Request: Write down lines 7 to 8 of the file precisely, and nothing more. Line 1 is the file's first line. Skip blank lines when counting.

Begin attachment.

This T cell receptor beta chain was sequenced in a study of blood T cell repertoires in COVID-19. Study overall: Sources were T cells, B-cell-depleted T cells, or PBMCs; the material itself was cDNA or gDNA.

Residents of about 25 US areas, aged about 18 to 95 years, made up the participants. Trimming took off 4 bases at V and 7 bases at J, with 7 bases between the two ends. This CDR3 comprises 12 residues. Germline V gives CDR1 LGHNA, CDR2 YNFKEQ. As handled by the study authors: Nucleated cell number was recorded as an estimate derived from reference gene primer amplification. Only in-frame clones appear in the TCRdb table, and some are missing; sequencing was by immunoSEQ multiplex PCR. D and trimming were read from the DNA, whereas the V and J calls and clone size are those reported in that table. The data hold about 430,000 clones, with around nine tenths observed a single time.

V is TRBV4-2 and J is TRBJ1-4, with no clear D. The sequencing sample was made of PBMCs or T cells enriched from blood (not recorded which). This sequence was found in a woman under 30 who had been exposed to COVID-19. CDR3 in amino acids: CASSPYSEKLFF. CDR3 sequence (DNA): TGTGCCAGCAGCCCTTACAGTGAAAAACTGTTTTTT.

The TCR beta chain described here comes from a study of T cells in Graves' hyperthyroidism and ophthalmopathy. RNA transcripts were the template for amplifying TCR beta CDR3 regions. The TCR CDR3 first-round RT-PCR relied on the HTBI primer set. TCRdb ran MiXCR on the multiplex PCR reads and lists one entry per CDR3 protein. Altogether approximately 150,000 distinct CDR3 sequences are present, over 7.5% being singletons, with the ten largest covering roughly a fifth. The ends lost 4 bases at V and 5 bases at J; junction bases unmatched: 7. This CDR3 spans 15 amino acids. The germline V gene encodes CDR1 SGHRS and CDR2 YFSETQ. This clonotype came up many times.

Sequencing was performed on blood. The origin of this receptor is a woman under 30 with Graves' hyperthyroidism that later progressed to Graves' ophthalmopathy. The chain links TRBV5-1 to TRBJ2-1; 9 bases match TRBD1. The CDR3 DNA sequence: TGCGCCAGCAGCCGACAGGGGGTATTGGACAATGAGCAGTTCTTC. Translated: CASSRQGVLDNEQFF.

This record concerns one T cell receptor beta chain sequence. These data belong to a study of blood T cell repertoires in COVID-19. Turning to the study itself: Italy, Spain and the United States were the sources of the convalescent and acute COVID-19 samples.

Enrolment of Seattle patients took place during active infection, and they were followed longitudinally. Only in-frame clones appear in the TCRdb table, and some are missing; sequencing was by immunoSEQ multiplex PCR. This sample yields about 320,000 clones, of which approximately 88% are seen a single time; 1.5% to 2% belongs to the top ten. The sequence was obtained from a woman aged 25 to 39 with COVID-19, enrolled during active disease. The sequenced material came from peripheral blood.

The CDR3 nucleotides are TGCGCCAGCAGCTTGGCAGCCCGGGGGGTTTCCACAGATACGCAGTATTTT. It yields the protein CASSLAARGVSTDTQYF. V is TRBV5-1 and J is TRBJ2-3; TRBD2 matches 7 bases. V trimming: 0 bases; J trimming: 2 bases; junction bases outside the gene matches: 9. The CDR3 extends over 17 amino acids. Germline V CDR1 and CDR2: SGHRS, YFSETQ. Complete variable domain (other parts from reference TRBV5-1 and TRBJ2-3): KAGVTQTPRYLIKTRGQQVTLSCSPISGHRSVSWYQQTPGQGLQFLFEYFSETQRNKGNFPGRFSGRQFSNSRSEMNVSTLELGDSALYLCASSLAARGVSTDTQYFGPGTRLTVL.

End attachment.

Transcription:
Enrolment of Seattle patients took place during active infection, and they were followed longitudinally. Only in-frame clones appear in the TCRdb table, and some are missing; sequencing was by immunoSEQ multiplex PCR. This sample yields about 320,000 clones, of which approximately 88% are seen a single time; 1.5% to 2% belongs to the top ten. The sequence was obtained from a woman aged 25 to 39 with COVID-19, enrolled during active disease. The sequenced material came from peripheral blood.

The CDR3 nucleotides are TGCGCCAGCAGCTTGGCAGCCCGGGGGGTTTCCACAGATACGCAGTATTTT. It yields the protein CASSLAARGVSTDTQYF. V is TRBV5-1 and J is TRBJ2-3; TRBD2 matches 7 bases. V trimming: 0 bases; J trimming: 2 bases; junction bases outside the gene matches: 9. The CDR3 extends over 17 amino acids. Germline V CDR1 and CDR2: SGHRS, YFSETQ. Complete variable domain (other parts from reference TRBV5-1 and TRBJ2-3): KAGVTQTPRYLIKTRGQQVTLSCSPISGHRSVSWYQQTPGQGLQFLFEYFSETQRNKGNFPGRFSGRQFSNSRSEMNVSTLELGDSALYLCASSLAARGVSTDTQYFGPGTRLTVL.